Netflix is calling for new federal regulations to ensure it doesn’t have to pay extra fees to deliver high-quality video streams to its customers.
In a blog post Thursday, Netflix CEO Reed Hastings warned that without government intervention, negotiations between Web services and Internet providers over connection deals could result in the kinds of blackouts that already plague cable television.
Last month, Netflix agreed to pay for direct access to Comcast’s network. The agreement ensured smooth streaming for Comcast subscribers who watch Netflix, but it was the first time the Web video company had ever had to pay for such a direct connection deal. Hastings called the fee that Comcast demanded an “arbitrary tax.”
“If this kind of leverage is effective against Netflix, which is pretty large, imagine the plight of smaller services today and in the future,” Hastings wrote in the blog post.
The Netflix chief executive urged the Federal Communications Commission to bar Internet providers from “charging a toll” for interconnection deals.
The FCC enacted net neutrality rules in 2010 that require Internet providers to treat all Internet traffic equally, but the rules never covered interconnection deals like the one between Netflix and Comcast.
The FCC is currently trying to rework its net neutrality rules after a federal court sided with Verizon in January and tossed out the old rules.
Hastings argued that the FCC should expand the new rules to ensure that Web services have free access to Internet providers’ networks.
“The essence of net neutrality is that [Internet service providers] such as AT&T and Comcast don’t restrict, influence or otherwise meddle with the choices consumers make,” he said. “The traditional form of net neutrality which was recently overturned by a Verizon lawsuit is important, but insufficient.”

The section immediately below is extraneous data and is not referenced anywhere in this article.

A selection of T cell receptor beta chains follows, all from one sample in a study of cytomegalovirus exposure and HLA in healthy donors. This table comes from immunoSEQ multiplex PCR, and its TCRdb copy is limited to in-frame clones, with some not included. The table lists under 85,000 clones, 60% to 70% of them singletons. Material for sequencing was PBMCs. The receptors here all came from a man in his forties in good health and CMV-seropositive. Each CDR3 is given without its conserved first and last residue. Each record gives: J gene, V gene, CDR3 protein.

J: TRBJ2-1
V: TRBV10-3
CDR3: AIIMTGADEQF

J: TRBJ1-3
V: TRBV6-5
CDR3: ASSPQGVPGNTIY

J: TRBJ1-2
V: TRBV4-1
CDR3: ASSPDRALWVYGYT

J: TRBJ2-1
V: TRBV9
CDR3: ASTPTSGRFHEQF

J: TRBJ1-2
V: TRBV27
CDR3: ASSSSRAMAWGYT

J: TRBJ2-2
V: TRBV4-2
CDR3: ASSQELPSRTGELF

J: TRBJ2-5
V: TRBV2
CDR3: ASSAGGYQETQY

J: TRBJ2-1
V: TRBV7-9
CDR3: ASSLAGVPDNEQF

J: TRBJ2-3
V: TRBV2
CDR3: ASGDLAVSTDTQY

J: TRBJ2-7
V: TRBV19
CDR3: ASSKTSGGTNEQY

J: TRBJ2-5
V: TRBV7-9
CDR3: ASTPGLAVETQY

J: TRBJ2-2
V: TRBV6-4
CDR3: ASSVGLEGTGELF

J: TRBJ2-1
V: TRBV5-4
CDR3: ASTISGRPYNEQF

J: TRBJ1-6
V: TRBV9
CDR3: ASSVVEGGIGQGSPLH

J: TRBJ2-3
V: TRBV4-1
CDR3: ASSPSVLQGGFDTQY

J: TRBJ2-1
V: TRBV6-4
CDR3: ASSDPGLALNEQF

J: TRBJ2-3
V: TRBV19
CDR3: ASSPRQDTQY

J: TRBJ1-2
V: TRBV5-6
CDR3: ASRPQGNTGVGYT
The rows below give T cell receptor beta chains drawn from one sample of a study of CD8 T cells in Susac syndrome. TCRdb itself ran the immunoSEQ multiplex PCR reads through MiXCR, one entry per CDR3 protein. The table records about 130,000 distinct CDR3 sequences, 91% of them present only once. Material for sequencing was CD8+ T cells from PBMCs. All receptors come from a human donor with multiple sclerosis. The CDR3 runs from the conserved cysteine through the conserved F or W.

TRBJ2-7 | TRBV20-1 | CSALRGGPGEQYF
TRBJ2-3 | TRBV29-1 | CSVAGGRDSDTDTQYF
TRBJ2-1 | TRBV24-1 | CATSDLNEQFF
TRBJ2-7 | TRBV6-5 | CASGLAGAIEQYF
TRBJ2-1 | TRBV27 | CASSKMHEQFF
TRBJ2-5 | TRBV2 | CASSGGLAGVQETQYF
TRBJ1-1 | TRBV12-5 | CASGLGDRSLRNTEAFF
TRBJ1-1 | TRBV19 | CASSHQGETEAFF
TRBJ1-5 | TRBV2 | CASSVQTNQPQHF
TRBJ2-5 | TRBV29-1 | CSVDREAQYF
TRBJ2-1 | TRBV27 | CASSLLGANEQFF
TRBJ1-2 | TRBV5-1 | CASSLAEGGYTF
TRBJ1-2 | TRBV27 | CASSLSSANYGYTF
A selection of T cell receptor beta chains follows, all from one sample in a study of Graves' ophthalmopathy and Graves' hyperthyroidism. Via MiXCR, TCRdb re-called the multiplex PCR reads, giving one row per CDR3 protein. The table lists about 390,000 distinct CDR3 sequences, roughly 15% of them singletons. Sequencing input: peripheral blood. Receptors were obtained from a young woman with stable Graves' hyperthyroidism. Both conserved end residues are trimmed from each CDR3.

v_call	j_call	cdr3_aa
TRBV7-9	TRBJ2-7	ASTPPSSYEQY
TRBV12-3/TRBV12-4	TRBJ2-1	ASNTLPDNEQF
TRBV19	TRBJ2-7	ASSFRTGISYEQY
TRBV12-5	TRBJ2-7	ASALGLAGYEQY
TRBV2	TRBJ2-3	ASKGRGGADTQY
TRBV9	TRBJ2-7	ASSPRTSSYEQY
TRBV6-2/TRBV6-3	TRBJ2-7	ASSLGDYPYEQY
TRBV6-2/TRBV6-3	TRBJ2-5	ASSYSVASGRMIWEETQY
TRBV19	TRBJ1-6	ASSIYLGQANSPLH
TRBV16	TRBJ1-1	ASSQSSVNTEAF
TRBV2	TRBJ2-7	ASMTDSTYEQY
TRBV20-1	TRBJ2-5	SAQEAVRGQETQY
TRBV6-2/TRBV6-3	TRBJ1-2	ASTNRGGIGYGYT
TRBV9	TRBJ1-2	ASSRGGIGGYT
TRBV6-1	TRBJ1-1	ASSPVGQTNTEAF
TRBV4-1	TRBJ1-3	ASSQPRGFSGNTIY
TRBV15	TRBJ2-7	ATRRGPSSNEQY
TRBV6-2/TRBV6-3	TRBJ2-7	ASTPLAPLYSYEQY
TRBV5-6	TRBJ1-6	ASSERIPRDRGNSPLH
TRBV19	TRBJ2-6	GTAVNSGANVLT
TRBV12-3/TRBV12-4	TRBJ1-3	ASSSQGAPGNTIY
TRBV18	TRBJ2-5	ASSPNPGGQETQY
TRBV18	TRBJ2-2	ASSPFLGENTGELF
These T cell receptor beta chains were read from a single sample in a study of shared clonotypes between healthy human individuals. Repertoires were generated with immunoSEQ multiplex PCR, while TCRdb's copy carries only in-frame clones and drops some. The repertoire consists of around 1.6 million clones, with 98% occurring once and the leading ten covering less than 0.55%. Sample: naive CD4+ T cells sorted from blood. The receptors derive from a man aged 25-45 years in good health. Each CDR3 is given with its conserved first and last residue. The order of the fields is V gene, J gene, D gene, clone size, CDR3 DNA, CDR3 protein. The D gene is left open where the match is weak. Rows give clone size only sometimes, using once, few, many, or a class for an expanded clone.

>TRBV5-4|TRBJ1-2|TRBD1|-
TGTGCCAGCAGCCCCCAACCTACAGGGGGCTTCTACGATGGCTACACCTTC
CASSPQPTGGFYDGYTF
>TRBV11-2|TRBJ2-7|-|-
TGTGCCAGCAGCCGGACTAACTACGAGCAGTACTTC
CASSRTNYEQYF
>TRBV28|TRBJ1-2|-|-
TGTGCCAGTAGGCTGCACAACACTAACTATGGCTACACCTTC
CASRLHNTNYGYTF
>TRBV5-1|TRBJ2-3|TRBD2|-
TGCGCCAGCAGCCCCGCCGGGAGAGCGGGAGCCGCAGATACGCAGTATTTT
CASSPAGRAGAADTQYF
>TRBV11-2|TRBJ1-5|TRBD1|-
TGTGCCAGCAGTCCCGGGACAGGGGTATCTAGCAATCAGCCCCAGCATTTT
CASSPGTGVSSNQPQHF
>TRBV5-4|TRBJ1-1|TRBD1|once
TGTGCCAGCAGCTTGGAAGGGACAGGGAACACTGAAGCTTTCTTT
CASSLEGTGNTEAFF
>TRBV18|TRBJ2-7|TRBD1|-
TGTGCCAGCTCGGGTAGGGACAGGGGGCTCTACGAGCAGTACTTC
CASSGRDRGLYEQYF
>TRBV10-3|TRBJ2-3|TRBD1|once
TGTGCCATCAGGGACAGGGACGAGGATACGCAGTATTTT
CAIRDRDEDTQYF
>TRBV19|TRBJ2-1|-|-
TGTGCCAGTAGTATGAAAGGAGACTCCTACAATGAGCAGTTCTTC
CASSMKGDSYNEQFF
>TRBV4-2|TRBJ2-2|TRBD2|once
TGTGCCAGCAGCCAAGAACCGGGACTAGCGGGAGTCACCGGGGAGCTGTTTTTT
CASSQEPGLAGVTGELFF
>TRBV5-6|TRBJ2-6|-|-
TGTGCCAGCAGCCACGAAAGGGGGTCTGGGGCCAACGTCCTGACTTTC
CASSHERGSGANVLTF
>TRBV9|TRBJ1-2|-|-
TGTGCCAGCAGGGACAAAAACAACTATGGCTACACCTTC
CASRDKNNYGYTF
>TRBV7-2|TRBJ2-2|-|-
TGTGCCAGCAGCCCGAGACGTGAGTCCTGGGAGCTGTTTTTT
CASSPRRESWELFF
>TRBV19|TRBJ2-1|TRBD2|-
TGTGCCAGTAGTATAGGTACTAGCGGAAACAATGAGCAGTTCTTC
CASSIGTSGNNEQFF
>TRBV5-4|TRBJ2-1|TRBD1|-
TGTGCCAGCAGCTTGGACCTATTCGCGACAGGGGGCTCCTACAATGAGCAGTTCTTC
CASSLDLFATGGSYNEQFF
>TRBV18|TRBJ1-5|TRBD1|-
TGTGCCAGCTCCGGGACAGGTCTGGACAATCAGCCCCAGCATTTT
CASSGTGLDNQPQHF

In a statement, Comcast claimed it is a strong supporter of net neutrality but that the rules were never intended to deal with Internet connection deals.
“Providers like Netflix have always paid for their interconnection to the Internet and have always had ample options to ensure that their customers receive an optimal performance through all ISPs at a fair price,” David L. Cohen, Comcast’s executive vice president, said in a statement.
“We are happy that Comcast and Netflix were able to reach an amicable, market-based solution to our interconnection issues and believe that our agreement demonstrates the effectiveness of the market as a mechanism to deal with these matters.
What We're Following See More »
Perhaps Donald Trump can take a plebiscite to solve this whole messy immigration thing. At a Fox News town hall with Sean Hannity last night, Trump essentially admitted he's "stumped," turning to the audience and asking: “Can we go through a process or do you think they have to get out? Tell me, I mean, I don’t know, you tell me.”
Donald Trump "nearly quintupled the monthly rent his presidential campaign pays for its headquarters at Trump Tower to $169,758 in July, when he was raising funds from donors, compared with March, when he was self-funding his campaign." A campaign spokesman "said the increased office space was needed to accommodate an anticipated increase in employees," but the campaign's paid staff has actually dipped by about 25 since March. The campaign has also paid his golf courses and restaurants about $260,000 since mid-May.
Donald Trump probably isn't taking seriously John Oliver's suggestion that he quit the race. But he has canceled or rescheduled rallies amid questions over his stance on immigration. Trump rescheduled a speech on the topic that he was set to give later this week. Plus, he's also nixed planned rallies in Oregon and Las Vegas this month.
Donald Trump's Fox News brain trust keeps growing. After it was revealed that former Fox chief Roger Ailes is informally advising Trump on debate preparation, host Sean Hannity admitted over the weekend that he's also advising Trump on "strategy and messaging." He told the New York Times: “I’m not hiding the fact that I want Donald Trump to be the next president of the United States. I never claimed to be a journalist.”